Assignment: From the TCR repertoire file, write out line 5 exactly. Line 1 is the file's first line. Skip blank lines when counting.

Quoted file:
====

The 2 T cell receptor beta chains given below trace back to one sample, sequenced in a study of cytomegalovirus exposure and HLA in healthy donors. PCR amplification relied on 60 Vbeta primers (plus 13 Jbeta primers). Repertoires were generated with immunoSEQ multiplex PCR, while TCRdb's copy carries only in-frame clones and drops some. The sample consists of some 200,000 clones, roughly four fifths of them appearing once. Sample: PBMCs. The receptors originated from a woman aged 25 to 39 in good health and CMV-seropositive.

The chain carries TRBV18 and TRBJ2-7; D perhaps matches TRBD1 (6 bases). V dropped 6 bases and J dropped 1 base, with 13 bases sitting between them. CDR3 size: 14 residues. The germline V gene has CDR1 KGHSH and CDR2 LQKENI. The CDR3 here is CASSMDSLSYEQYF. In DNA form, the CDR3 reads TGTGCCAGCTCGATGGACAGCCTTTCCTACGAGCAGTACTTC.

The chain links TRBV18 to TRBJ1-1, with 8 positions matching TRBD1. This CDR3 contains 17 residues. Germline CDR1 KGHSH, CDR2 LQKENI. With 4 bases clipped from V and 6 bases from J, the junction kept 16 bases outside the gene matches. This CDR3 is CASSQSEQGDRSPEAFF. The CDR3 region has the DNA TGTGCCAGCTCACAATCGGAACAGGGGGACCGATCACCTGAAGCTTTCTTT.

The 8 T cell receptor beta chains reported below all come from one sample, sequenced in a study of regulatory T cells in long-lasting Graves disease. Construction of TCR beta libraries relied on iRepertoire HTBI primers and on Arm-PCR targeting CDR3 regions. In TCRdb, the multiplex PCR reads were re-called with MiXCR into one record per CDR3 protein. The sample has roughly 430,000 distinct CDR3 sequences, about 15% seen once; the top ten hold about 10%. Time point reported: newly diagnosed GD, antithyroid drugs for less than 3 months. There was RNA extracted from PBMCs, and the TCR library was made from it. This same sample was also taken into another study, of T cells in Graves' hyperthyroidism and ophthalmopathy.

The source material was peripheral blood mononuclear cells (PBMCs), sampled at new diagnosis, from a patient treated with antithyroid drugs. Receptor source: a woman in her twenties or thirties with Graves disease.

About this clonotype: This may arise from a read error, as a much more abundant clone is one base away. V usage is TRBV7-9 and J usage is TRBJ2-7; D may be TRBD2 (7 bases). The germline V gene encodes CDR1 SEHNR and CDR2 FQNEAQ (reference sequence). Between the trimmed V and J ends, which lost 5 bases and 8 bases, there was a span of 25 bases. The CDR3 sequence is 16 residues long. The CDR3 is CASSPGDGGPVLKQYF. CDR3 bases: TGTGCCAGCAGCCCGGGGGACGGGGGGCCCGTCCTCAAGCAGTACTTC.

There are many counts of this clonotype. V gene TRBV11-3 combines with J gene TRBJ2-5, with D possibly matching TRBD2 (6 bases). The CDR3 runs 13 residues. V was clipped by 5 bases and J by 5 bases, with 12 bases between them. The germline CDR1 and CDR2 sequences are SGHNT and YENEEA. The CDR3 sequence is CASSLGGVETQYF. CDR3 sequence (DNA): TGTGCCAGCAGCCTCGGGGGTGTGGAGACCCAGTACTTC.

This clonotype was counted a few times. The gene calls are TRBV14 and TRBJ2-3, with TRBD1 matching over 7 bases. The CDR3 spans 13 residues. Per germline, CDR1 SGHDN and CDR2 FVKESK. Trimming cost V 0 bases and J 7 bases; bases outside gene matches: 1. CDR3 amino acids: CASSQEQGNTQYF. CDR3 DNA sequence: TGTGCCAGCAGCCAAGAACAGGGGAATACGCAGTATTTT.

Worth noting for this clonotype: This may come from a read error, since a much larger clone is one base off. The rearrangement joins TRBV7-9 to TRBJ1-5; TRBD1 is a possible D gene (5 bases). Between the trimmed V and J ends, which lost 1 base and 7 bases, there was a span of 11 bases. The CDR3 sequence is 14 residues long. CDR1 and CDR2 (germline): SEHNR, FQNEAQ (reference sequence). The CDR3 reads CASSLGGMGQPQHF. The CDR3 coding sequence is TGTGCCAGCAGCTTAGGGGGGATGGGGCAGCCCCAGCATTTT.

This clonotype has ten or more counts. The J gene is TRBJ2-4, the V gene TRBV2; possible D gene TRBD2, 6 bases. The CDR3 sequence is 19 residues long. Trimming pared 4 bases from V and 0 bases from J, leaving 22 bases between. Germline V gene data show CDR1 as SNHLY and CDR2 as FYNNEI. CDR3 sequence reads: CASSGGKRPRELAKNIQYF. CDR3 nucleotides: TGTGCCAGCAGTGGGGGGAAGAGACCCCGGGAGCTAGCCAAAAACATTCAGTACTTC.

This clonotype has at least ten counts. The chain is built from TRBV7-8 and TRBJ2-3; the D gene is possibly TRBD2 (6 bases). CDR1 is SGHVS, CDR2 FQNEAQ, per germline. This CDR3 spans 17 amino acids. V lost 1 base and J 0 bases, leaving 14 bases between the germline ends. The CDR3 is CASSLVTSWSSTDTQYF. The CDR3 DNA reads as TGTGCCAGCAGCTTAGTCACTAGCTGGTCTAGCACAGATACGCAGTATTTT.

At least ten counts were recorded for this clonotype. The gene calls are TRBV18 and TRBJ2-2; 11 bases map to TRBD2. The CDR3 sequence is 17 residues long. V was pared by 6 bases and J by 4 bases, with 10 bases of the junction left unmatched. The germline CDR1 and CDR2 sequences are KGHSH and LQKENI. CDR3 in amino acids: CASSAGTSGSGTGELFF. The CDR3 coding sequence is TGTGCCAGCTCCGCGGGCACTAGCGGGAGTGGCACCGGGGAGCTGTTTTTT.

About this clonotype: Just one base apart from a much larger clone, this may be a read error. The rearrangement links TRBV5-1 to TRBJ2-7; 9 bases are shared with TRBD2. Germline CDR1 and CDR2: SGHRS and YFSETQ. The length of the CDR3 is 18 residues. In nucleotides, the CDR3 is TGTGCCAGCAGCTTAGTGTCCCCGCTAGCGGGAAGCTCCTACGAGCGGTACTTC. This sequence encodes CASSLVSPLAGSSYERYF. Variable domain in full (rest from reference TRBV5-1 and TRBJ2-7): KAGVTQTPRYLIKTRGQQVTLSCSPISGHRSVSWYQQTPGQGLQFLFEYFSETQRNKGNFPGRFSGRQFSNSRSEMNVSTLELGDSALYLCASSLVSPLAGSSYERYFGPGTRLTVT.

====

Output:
The source material was peripheral blood mononuclear cells (PBMCs), sampled at new diagnosis, from a patient treated with antithyroid drugs. Receptor source: a woman in her twenties or thirties with Graves disease.